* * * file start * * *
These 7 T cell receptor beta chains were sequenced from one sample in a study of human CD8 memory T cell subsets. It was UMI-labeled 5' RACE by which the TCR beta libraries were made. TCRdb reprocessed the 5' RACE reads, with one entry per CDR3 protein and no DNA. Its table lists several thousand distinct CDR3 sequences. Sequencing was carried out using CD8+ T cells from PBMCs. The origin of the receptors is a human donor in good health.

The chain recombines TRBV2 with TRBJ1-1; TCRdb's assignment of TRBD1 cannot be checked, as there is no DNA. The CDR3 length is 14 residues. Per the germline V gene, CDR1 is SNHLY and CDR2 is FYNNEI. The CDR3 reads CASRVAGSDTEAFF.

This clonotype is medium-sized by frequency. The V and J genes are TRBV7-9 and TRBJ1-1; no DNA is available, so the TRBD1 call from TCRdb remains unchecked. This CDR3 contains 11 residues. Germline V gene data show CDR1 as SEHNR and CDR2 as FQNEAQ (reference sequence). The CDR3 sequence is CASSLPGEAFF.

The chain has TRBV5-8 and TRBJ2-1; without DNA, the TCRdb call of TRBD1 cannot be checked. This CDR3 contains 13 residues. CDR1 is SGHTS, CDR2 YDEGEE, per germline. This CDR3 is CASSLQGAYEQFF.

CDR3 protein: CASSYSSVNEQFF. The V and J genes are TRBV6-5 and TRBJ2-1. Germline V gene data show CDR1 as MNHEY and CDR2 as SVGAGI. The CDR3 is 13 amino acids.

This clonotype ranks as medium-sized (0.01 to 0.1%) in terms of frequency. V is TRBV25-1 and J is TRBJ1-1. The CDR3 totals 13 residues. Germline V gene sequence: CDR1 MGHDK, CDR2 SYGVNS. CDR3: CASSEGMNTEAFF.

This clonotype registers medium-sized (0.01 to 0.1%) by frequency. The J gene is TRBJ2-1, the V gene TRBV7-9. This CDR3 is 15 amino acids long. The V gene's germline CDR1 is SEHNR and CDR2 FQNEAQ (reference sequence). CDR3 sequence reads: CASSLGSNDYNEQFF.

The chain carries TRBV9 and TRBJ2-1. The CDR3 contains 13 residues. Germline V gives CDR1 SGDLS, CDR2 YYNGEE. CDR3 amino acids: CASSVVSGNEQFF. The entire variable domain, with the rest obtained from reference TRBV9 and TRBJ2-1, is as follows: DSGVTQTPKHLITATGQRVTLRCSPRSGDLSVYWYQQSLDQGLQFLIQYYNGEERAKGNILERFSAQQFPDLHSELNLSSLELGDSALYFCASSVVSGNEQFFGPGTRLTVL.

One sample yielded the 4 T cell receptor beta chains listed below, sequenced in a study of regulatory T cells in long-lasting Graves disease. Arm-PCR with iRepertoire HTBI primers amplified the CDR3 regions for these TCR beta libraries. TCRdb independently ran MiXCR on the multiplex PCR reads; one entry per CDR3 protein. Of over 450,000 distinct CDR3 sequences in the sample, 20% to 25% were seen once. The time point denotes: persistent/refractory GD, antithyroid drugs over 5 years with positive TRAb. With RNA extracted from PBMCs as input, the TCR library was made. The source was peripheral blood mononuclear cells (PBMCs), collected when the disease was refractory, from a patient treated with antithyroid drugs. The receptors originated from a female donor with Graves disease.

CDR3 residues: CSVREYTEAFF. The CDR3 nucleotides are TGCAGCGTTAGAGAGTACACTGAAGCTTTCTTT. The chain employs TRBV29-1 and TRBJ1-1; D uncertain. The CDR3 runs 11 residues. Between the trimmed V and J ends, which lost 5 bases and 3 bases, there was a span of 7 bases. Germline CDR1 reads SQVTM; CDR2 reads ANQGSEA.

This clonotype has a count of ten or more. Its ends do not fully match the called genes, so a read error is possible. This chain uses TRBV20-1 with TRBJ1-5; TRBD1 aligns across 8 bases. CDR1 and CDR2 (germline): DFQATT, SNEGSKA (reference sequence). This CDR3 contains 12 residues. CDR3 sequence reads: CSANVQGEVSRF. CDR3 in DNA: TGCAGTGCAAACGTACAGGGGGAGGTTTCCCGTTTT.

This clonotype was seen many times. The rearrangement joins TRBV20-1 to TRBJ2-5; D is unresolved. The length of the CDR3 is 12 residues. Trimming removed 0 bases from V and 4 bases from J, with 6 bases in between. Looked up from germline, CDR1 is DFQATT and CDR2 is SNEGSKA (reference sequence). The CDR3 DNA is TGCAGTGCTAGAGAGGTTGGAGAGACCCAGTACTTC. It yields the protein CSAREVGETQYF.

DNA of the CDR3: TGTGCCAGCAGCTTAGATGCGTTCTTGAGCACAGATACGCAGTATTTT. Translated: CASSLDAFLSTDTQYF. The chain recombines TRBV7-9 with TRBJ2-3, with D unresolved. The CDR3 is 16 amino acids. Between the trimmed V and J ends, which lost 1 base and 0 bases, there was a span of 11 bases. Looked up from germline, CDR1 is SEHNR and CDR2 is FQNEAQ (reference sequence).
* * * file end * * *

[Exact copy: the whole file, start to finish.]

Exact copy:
These 7 T cell receptor beta chains were sequenced from one sample in a study of human CD8 memory T cell subsets. It was UMI-labeled 5' RACE by which the TCR beta libraries were made. TCRdb reprocessed the 5' RACE reads, with one entry per CDR3 protein and no DNA. Its table lists several thousand distinct CDR3 sequences. Sequencing was carried out using CD8+ T cells from PBMCs. The origin of the receptors is a human donor in good health.

The chain recombines TRBV2 with TRBJ1-1; TCRdb's assignment of TRBD1 cannot be checked, as there is no DNA. The CDR3 length is 14 residues. Per the germline V gene, CDR1 is SNHLY and CDR2 is FYNNEI. The CDR3 reads CASRVAGSDTEAFF.

This clonotype is medium-sized by frequency. The V and J genes are TRBV7-9 and TRBJ1-1; no DNA is available, so the TRBD1 call from TCRdb remains unchecked. This CDR3 contains 11 residues. Germline V gene data show CDR1 as SEHNR and CDR2 as FQNEAQ (reference sequence). The CDR3 sequence is CASSLPGEAFF.

The chain has TRBV5-8 and TRBJ2-1; without DNA, the TCRdb call of TRBD1 cannot be checked. This CDR3 contains 13 residues. CDR1 is SGHTS, CDR2 YDEGEE, per germline. This CDR3 is CASSLQGAYEQFF.

CDR3 protein: CASSYSSVNEQFF. The V and J genes are TRBV6-5 and TRBJ2-1. Germline V gene data show CDR1 as MNHEY and CDR2 as SVGAGI. The CDR3 is 13 amino acids.

This clonotype ranks as medium-sized (0.01 to 0.1%) in terms of frequency. V is TRBV25-1 and J is TRBJ1-1. The CDR3 totals 13 residues. Germline V gene sequence: CDR1 MGHDK, CDR2 SYGVNS. CDR3: CASSEGMNTEAFF.

This clonotype registers medium-sized (0.01 to 0.1%) by frequency. The J gene is TRBJ2-1, the V gene TRBV7-9. This CDR3 is 15 amino acids long. The V gene's germline CDR1 is SEHNR and CDR2 FQNEAQ (reference sequence). CDR3 sequence reads: CASSLGSNDYNEQFF.

The chain carries TRBV9 and TRBJ2-1. The CDR3 contains 13 residues. Germline V gives CDR1 SGDLS, CDR2 YYNGEE. CDR3 amino acids: CASSVVSGNEQFF. The entire variable domain, with the rest obtained from reference TRBV9 and TRBJ2-1, is as follows: DSGVTQTPKHLITATGQRVTLRCSPRSGDLSVYWYQQSLDQGLQFLIQYYNGEERAKGNILERFSAQQFPDLHSELNLSSLELGDSALYFCASSVVSGNEQFFGPGTRLTVL.

One sample yielded the 4 T cell receptor beta chains listed below, sequenced in a study of regulatory T cells in long-lasting Graves disease. Arm-PCR with iRepertoire HTBI primers amplified the CDR3 regions for these TCR beta libraries. TCRdb independently ran MiXCR on the multiplex PCR reads; one entry per CDR3 protein. Of over 450,000 distinct CDR3 sequences in the sample, 20% to 25% were seen once. The time point denotes: persistent/refractory GD, antithyroid drugs over 5 years with positive TRAb. With RNA extracted from PBMCs as input, the TCR library was made. The source was peripheral blood mononuclear cells (PBMCs), collected when the disease was refractory, from a patient treated with antithyroid drugs. The receptors originated from a female donor with Graves disease.

CDR3 residues: CSVREYTEAFF. The CDR3 nucleotides are TGCAGCGTTAGAGAGTACACTGAAGCTTTCTTT. The chain employs TRBV29-1 and TRBJ1-1; D uncertain. The CDR3 runs 11 residues. Between the trimmed V and J ends, which lost 5 bases and 3 bases, there was a span of 7 bases. Germline CDR1 reads SQVTM; CDR2 reads ANQGSEA.

This clonotype has a count of ten or more. Its ends do not fully match the called genes, so a read error is possible. This chain uses TRBV20-1 with TRBJ1-5; TRBD1 aligns across 8 bases. CDR1 and CDR2 (germline): DFQATT, SNEGSKA (reference sequence). This CDR3 contains 12 residues. CDR3 sequence reads: CSANVQGEVSRF. CDR3 in DNA: TGCAGTGCAAACGTACAGGGGGAGGTTTCCCGTTTT.

This clonotype was seen many times. The rearrangement joins TRBV20-1 to TRBJ2-5; D is unresolved. The length of the CDR3 is 12 residues. Trimming removed 0 bases from V and 4 bases from J, with 6 bases in between. Looked up from germline, CDR1 is DFQATT and CDR2 is SNEGSKA (reference sequence). The CDR3 DNA is TGCAGTGCTAGAGAGGTTGGAGAGACCCAGTACTTC. It yields the protein CSAREVGETQYF.

DNA of the CDR3: TGTGCCAGCAGCTTAGATGCGTTCTTGAGCACAGATACGCAGTATTTT. Translated: CASSLDAFLSTDTQYF. The chain recombines TRBV7-9 with TRBJ2-3, with D unresolved. The CDR3 is 16 amino acids. Between the trimmed V and J ends, which lost 1 base and 0 bases, there was a span of 11 bases. Looked up from germline, CDR1 is SEHNR and CDR2 is FQNEAQ (reference sequence).